Day lenght in Latvia

Climate of Latvia

The climate in Latvia is temperate continental. The population density is lower than in much of Europe and large parts of Latvia are covered by forests and agricultural pastures. It is possible to see wild animals roaming around if you drive enough around Latvia.

The climate (continental humid) is comparable to cities such as Moscow and Toronto. It has four distinct seasons, each associated with different tasks and colors.

Daytime temperatures in Riga range from an average daily high of +21,7 in July to an average daily high of -2,3 in January.

Nighttime temperatures in Riga range from an average daily low of +12,3 in July to an average daily low of -7,8 in January.

Kuldīga church in Autumn
Kuldīga church in Autumn when trees turn yellow, giving it a romantic touch. ©Augustinas Žemaitis.

Latvia is a small country, so there are little temperature variations. However, the climate in the West is generally milder (warmer winters, cooler summers) than in the East.

Winters are traditionally considered “white” although there may be periods of thaw. January and February are the coldest months. Several weeks every year may be very cold, going under -20 at night or even day. Throughout winter the interiors are heavily heated (by public heating, the bills of which make it controversial).

Snowy and icy road during winter
Snowy and icy road during winter. There may be little or delayed snow cleaning, leading to hazardous driving conditions. ©Augustinas Žemaitis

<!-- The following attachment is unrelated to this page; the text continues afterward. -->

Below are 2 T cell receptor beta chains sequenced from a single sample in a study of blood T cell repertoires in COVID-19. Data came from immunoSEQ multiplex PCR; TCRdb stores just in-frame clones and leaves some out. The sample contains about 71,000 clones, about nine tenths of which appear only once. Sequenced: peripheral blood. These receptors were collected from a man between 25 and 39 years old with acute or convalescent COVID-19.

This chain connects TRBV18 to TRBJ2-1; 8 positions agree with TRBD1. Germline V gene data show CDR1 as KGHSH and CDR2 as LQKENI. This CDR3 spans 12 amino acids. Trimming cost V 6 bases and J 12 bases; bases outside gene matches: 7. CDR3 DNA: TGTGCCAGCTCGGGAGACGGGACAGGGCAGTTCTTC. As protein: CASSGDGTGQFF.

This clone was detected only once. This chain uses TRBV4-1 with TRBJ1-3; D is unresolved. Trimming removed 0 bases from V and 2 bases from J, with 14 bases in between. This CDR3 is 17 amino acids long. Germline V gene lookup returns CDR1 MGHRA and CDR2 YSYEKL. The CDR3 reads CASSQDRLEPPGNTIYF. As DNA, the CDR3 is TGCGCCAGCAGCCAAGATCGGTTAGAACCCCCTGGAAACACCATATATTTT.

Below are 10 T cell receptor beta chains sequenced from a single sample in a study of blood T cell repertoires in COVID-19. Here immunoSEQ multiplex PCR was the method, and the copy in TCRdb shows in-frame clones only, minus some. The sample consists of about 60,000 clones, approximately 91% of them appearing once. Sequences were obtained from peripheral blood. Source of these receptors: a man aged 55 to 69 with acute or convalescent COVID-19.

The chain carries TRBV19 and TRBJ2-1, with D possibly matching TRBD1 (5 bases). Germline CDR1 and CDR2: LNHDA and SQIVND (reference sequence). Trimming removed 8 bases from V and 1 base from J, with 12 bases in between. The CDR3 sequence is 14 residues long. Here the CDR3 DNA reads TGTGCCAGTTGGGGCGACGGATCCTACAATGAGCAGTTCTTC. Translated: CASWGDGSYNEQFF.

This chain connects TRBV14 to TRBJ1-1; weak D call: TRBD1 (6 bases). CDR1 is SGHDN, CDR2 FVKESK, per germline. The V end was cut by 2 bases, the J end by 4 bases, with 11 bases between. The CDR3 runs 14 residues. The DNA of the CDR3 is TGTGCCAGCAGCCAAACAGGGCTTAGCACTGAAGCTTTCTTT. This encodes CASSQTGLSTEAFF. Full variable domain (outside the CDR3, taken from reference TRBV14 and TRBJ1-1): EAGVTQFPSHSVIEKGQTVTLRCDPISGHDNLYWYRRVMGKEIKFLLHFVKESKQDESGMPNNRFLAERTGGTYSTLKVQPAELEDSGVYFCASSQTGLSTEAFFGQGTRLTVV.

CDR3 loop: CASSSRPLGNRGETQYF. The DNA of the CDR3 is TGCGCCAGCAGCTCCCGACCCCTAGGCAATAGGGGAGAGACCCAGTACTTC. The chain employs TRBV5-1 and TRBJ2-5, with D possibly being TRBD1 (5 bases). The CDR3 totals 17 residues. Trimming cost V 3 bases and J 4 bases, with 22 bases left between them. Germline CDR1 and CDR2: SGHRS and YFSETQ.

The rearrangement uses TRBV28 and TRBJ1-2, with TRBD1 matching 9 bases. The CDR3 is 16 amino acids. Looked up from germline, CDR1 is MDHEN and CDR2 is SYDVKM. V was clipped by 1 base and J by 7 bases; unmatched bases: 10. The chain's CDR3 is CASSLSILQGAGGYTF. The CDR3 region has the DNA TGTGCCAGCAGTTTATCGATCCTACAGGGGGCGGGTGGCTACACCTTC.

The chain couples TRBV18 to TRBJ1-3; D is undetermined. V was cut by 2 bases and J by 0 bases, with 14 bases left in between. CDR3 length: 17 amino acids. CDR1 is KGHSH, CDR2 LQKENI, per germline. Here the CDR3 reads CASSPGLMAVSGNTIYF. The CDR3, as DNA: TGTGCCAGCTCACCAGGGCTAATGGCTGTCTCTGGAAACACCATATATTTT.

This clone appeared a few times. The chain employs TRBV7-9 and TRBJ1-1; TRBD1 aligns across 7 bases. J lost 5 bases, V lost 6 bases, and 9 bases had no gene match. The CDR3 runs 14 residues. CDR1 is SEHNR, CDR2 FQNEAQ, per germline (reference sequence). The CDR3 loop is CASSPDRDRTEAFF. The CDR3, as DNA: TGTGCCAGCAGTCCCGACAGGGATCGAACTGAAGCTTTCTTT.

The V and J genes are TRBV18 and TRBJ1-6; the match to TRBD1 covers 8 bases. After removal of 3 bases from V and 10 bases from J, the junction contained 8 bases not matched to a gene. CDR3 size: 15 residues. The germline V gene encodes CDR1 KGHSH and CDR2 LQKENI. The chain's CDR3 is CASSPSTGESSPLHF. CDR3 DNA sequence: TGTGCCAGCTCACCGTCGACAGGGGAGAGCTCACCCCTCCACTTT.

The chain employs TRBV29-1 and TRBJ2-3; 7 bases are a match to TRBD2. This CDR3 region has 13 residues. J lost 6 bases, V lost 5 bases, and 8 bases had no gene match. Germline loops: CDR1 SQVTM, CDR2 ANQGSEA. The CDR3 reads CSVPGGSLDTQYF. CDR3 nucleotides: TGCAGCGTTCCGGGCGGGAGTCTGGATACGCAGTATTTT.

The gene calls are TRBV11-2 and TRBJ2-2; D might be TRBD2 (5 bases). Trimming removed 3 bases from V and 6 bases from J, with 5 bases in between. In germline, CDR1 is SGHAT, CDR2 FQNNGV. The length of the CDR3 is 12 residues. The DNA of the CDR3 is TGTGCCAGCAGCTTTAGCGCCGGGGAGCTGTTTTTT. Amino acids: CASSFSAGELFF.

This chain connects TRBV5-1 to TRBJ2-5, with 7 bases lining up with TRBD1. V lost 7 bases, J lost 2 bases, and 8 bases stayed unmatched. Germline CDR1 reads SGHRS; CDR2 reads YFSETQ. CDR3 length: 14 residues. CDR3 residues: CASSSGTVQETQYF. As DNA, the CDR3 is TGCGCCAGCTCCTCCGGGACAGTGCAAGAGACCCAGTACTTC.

Summers are warm, but a few weeks may get very hot (above +30). Air conditioning is nevertheless limited with most homes and public buildings having none. Summers are the key period for seaside holidays.

The water temperature in the Baltic Sea is around 18 C in summer and is considered especially warm if 20 C. In lakes and rivers, it gets significantly hotter.

Latvian terrain is extremely flat (all country under 350 m), meaning there are no altitude-induced climate differences.

The June-to-September period has more precipitation but the difference is low with no real “wet period”. Considerable droughts may take place even during these months, but typically Latvia has more than enough water all year. February and March are the driest months.

Skyline of Daugavpils in summer
Skyline of Daugavpils in summer when the trees are green. ©Augustinas Žemaitis.

If you come from outside Europe it may surprise you that Latvia is very far to the north: further north than any US, Canadian, Japanese, or Chinese major city. While the warm Gulf Stream supports its temperate climate and never allows Latvian ports to freeze, it could not change the day/night cycle. High latitudes mean that in the deep winter the days are quite short (7 hours) whereas in mid-summer they are very long (17 hours), with nautical twilight lasting the whole night. Daylight savings time means that winter sunset is even earlier, getting dark ~4 PM.

The time zone for Latvia is UCT+2 in summer and UTC+3 in winter (due to daylight savings time). In reality, the sun rises and sets some 30 minutes earlier in the easternmost reaches of Latvia than in the westernmost.

There are no natural disasters like volcanoes, earthquakes, or tornadoes (although the Western coast may get windy). Forest fires do happen, but they are minor. The cold in winter takes its toll sometimes but this is limited to the homeless. Heavy rains and strong winds do some damage, but usually only to the property and crops and this damage is minor compared to places like the United States.